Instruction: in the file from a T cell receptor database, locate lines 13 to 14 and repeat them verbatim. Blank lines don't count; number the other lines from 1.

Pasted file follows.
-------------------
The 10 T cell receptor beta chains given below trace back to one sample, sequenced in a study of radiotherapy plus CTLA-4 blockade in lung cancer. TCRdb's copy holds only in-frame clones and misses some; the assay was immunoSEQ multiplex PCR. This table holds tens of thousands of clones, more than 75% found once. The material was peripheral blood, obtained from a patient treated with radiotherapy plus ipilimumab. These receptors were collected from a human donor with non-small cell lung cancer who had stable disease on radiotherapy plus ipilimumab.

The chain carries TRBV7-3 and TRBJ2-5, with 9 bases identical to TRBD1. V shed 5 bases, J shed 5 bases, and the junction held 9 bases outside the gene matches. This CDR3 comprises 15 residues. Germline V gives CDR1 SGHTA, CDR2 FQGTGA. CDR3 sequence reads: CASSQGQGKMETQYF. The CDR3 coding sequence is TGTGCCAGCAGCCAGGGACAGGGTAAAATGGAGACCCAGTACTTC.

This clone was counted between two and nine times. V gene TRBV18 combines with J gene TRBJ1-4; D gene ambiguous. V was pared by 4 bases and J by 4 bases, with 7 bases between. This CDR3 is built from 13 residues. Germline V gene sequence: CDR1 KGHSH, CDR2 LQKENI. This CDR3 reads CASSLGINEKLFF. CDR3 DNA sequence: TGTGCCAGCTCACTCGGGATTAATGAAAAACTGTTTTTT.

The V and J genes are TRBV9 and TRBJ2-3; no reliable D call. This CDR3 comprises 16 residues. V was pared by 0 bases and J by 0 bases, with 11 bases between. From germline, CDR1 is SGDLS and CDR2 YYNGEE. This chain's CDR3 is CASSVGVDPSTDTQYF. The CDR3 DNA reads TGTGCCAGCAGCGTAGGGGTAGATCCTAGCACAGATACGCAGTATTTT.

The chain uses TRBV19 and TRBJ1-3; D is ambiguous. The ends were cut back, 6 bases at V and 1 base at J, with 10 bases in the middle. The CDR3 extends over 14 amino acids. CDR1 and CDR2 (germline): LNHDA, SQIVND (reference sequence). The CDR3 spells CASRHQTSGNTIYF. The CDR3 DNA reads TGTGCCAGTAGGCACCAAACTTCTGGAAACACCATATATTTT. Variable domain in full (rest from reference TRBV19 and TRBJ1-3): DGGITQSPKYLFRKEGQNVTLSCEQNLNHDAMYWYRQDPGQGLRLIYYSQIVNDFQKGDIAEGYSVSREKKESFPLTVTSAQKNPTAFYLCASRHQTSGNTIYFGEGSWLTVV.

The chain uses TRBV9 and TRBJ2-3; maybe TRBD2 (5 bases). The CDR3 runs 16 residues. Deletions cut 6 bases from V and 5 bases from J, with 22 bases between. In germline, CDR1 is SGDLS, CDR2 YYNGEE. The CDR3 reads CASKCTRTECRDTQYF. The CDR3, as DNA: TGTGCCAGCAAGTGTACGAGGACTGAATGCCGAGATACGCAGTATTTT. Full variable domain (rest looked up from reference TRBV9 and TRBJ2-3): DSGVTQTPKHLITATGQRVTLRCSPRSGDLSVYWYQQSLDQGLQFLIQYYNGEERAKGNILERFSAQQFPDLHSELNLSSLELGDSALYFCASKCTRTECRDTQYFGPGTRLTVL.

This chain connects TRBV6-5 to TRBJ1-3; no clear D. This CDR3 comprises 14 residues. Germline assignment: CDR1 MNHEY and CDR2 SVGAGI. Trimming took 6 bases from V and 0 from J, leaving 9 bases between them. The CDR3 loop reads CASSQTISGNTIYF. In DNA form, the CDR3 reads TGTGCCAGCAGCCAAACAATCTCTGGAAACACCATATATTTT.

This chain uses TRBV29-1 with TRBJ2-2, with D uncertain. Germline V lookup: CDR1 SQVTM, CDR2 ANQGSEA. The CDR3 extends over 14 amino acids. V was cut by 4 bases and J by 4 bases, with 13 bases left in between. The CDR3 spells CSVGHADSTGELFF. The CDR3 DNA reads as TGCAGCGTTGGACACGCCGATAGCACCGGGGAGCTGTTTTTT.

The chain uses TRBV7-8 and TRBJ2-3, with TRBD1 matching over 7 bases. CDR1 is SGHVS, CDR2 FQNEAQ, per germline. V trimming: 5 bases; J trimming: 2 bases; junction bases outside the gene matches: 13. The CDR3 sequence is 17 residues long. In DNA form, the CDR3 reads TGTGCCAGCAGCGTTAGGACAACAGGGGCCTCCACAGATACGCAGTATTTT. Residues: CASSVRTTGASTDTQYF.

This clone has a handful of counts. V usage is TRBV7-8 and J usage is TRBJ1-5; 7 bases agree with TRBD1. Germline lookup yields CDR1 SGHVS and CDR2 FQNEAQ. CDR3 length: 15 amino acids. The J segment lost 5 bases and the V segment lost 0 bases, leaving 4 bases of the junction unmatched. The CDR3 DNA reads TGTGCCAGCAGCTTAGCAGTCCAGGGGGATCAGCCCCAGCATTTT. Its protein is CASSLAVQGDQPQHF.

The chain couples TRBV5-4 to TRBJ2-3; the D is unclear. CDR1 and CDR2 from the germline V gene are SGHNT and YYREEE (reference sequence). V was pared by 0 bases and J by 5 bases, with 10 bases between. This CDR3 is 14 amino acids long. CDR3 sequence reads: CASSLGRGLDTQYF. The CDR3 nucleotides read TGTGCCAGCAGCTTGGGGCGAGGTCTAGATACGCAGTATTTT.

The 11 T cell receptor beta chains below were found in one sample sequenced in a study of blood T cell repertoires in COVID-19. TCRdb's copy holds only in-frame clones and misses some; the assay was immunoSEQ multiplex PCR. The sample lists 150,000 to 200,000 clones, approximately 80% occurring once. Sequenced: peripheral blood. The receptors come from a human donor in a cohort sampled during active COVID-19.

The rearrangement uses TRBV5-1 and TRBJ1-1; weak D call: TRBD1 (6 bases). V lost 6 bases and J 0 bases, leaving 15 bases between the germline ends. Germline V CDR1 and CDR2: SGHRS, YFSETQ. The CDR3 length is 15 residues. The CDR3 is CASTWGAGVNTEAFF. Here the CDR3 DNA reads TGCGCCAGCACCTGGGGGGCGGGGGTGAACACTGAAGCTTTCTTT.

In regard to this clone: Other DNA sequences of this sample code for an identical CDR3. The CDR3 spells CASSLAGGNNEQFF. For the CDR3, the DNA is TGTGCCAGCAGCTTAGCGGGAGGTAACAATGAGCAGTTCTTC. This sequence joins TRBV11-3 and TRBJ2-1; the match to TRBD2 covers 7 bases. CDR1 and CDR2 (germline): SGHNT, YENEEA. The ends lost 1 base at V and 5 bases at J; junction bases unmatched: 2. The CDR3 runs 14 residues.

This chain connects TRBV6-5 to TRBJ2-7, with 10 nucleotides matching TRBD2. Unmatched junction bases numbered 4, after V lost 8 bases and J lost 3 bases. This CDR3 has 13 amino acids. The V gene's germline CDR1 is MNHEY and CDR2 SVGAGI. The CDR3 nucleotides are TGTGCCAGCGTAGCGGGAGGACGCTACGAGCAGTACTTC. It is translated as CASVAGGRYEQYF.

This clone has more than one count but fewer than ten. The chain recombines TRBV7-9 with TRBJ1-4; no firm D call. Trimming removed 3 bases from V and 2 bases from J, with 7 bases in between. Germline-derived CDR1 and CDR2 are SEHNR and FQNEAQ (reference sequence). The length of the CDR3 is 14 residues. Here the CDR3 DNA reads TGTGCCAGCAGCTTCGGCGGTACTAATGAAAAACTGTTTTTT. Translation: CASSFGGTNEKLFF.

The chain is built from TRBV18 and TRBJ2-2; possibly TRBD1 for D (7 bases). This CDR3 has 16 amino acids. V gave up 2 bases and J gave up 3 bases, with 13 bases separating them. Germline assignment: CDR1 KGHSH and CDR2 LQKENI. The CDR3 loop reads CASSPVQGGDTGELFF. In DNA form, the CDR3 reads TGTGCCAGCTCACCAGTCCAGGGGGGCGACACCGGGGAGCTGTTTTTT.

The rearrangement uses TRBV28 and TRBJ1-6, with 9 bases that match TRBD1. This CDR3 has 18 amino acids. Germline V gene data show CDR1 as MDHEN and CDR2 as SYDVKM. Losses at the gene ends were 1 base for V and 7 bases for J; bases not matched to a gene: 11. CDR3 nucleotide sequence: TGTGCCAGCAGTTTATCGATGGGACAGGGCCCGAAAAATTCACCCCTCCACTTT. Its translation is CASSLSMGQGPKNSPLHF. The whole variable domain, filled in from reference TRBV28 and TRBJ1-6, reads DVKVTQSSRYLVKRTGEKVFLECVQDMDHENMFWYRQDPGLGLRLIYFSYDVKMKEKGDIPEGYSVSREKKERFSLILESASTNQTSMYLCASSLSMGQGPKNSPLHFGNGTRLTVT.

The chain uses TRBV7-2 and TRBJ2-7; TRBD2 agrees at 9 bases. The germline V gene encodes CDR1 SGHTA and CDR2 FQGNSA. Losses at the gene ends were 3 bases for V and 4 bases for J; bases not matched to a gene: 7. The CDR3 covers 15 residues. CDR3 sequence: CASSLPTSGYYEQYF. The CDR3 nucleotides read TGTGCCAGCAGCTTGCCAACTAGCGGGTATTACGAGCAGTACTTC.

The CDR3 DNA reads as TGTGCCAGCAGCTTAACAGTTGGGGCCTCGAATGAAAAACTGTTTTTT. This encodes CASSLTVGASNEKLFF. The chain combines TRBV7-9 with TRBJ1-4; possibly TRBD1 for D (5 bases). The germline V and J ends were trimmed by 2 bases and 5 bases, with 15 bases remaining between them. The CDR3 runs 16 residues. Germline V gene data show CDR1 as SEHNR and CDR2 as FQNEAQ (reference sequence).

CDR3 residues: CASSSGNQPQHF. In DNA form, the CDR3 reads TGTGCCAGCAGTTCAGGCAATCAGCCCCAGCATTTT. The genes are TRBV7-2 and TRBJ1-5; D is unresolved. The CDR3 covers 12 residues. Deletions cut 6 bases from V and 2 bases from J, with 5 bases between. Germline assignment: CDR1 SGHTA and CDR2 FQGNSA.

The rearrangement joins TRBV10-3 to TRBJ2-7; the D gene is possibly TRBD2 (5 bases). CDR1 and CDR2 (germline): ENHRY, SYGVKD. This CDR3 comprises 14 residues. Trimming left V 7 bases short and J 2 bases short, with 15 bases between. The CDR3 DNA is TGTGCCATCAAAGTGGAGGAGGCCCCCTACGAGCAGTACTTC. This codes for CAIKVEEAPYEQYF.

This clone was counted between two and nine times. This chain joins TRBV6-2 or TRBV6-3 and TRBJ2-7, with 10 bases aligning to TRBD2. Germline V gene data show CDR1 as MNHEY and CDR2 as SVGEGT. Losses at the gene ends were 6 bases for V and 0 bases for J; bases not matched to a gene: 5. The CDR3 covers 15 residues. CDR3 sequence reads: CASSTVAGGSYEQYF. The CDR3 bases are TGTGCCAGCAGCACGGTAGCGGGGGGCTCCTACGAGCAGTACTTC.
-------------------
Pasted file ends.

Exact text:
The rearrangement uses TRBV5-1 and TRBJ1-1; weak D call: TRBD1 (6 bases). V lost 6 bases and J 0 bases, leaving 15 bases between the germline ends. Germline V CDR1 and CDR2: SGHRS, YFSETQ. The CDR3 length is 15 residues. The CDR3 is CASTWGAGVNTEAFF. Here the CDR3 DNA reads TGCGCCAGCACCTGGGGGGCGGGGGTGAACACTGAAGCTTTCTTT.

In regard to this clone: Other DNA sequences of this sample code for an identical CDR3. The CDR3 spells CASSLAGGNNEQFF. For the CDR3, the DNA is TGTGCCAGCAGCTTAGCGGGAGGTAACAATGAGCAGTTCTTC. This sequence joins TRBV11-3 and TRBJ2-1; the match to TRBD2 covers 7 bases. CDR1 and CDR2 (germline): SGHNT, YENEEA. The ends lost 1 base at V and 5 bases at J; junction bases unmatched: 2. The CDR3 runs 14 residues.